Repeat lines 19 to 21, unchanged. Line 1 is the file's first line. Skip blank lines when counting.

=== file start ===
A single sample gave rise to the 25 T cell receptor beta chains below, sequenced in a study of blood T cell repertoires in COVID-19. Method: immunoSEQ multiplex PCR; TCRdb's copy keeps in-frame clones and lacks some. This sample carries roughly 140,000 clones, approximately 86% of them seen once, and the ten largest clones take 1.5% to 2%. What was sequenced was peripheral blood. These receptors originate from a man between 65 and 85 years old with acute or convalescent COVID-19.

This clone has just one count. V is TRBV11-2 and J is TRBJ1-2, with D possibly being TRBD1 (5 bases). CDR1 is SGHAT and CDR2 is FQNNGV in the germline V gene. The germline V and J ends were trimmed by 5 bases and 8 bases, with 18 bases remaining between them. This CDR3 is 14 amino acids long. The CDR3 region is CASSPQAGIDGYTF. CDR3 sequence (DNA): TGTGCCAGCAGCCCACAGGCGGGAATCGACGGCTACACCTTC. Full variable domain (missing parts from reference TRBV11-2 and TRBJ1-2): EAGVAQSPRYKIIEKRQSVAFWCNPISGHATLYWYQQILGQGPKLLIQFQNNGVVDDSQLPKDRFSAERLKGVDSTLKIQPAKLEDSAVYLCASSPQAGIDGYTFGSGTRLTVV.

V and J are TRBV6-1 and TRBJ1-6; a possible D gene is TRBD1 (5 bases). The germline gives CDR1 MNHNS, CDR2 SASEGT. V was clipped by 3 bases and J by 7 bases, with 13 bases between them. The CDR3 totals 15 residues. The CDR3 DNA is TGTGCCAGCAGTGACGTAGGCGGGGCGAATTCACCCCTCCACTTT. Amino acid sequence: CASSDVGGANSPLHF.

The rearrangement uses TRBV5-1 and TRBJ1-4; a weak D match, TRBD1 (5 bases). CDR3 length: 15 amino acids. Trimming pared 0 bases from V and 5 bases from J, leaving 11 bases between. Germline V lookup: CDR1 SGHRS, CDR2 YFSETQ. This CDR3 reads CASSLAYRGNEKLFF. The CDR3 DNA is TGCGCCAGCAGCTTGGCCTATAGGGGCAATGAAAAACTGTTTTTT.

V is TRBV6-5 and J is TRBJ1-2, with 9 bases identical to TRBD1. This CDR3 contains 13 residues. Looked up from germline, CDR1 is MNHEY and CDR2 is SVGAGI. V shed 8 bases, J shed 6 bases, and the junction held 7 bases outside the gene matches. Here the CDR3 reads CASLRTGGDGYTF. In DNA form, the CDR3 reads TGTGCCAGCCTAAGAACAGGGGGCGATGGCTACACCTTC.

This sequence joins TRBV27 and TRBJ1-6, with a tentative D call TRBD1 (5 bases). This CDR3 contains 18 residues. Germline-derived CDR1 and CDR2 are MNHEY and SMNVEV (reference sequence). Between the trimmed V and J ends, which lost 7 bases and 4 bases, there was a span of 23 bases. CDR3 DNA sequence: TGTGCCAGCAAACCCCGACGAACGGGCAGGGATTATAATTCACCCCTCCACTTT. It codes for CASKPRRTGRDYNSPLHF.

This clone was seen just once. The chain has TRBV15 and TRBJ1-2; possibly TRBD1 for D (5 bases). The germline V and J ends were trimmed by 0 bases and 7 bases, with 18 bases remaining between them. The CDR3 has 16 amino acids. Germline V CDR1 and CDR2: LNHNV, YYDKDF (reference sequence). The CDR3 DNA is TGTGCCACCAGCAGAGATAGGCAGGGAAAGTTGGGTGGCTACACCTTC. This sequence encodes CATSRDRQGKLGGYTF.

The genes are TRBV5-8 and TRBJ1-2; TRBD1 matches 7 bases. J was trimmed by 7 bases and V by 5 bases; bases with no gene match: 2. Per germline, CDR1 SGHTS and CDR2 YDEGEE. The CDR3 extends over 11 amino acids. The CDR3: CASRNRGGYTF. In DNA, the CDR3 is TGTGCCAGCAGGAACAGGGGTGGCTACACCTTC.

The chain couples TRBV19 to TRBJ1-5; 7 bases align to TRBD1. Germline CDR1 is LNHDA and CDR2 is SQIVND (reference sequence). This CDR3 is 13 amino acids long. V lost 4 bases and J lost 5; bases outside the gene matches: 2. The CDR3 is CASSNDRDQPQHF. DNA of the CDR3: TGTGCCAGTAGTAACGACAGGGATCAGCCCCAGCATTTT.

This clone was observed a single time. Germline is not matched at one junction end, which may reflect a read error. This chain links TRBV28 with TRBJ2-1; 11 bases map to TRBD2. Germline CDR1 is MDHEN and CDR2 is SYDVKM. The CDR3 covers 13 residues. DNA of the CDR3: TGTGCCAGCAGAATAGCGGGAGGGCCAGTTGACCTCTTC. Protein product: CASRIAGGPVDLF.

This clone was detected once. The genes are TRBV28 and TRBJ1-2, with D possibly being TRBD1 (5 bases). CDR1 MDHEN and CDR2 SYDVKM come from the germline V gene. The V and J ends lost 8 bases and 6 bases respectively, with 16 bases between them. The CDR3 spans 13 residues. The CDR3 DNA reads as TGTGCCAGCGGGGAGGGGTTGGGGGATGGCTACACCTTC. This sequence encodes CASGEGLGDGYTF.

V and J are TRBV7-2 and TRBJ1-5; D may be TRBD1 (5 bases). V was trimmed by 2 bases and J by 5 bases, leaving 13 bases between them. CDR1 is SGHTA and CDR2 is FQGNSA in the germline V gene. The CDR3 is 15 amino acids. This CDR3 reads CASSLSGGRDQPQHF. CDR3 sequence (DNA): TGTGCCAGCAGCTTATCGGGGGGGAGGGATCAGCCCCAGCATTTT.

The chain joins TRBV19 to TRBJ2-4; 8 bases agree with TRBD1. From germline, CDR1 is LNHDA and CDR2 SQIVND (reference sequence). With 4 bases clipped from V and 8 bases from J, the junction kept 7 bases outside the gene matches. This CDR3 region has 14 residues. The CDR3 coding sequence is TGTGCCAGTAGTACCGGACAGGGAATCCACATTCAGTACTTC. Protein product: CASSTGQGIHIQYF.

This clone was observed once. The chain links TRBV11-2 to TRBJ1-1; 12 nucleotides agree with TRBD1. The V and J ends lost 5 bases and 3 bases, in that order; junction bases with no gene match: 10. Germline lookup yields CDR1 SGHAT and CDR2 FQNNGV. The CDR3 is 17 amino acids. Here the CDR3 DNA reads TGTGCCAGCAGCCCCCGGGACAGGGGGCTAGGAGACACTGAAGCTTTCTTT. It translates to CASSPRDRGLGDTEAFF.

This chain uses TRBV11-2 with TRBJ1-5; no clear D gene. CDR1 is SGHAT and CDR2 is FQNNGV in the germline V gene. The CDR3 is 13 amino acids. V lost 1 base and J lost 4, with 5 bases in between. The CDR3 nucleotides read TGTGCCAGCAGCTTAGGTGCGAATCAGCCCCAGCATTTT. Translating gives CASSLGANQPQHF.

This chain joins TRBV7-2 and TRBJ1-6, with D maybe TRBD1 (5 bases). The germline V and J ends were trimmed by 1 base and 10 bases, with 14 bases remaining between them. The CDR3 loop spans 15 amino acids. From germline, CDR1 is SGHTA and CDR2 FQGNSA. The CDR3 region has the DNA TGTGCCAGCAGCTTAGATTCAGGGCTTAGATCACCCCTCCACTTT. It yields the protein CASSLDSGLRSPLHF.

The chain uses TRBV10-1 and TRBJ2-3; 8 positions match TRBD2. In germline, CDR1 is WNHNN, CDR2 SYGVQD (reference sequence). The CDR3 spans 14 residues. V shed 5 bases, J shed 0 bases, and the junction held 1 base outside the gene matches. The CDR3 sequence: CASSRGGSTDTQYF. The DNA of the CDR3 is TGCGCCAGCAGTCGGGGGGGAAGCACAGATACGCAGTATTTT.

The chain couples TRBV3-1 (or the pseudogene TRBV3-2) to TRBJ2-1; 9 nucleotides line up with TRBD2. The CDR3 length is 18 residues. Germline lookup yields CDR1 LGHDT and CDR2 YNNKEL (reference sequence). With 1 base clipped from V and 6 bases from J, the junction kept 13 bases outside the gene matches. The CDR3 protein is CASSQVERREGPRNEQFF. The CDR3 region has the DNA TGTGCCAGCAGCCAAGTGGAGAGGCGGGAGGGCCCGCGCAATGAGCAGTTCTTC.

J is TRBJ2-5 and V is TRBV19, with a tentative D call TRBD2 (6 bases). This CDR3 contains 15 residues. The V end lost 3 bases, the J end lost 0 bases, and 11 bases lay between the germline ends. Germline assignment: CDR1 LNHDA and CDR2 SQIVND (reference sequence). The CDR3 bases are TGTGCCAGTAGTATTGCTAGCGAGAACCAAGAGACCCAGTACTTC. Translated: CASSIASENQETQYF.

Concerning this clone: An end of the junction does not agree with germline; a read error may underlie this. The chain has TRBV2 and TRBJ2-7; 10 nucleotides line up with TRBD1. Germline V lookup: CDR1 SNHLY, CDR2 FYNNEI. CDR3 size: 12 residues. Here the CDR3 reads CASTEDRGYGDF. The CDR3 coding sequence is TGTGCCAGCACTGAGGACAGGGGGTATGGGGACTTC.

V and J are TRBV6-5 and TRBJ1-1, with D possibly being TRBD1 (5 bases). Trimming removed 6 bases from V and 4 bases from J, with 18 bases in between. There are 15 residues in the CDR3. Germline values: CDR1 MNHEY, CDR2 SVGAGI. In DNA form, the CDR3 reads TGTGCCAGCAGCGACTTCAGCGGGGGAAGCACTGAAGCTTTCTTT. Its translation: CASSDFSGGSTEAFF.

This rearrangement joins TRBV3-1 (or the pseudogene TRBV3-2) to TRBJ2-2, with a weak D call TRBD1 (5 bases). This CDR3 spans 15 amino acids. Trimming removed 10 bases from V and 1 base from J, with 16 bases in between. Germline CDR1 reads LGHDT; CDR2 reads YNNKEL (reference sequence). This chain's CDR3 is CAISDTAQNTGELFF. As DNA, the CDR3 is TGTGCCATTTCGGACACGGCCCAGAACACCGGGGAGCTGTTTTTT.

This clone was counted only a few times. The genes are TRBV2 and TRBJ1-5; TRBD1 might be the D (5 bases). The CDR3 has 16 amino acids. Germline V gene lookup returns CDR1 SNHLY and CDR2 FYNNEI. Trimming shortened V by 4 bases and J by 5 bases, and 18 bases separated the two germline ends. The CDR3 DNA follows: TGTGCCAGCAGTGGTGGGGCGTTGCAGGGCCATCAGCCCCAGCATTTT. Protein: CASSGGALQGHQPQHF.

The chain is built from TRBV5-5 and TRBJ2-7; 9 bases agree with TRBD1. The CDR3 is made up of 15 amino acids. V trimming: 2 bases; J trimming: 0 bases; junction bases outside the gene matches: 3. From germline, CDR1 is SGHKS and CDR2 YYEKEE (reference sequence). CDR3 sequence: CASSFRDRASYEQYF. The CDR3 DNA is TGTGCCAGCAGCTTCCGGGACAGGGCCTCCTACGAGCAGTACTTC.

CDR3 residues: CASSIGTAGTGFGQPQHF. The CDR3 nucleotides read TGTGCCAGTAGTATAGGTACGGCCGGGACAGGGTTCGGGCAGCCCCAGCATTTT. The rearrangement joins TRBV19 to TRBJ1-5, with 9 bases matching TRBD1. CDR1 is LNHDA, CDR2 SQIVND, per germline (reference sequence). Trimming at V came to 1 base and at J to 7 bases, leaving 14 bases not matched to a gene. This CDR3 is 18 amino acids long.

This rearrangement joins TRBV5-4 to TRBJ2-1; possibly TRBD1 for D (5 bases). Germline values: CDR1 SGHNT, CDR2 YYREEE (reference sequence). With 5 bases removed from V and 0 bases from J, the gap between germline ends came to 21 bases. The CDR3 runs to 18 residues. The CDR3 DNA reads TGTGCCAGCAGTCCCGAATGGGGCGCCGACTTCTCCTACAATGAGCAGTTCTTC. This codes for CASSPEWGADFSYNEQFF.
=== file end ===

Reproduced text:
J is TRBJ2-5 and V is TRBV19, with a tentative D call TRBD2 (6 bases). This CDR3 contains 15 residues. The V end lost 3 bases, the J end lost 0 bases, and 11 bases lay between the germline ends. Germline assignment: CDR1 LNHDA and CDR2 SQIVND (reference sequence). The CDR3 bases are TGTGCCAGTAGTATTGCTAGCGAGAACCAAGAGACCCAGTACTTC. Translated: CASSIASENQETQYF.

Concerning this clone: An end of the junction does not agree with germline; a read error may underlie this. The chain has TRBV2 and TRBJ2-7; 10 nucleotides line up with TRBD1. Germline V lookup: CDR1 SNHLY, CDR2 FYNNEI. CDR3 size: 12 residues. Here the CDR3 reads CASTEDRGYGDF. The CDR3 coding sequence is TGTGCCAGCACTGAGGACAGGGGGTATGGGGACTTC.

V and J are TRBV6-5 and TRBJ1-1, with D possibly being TRBD1 (5 bases). Trimming removed 6 bases from V and 4 bases from J, with 18 bases in between. There are 15 residues in the CDR3. Germline values: CDR1 MNHEY, CDR2 SVGAGI. In DNA form, the CDR3 reads TGTGCCAGCAGCGACTTCAGCGGGGGAAGCACTGAAGCTTTCTTT. Its translation: CASSDFSGGSTEAFF.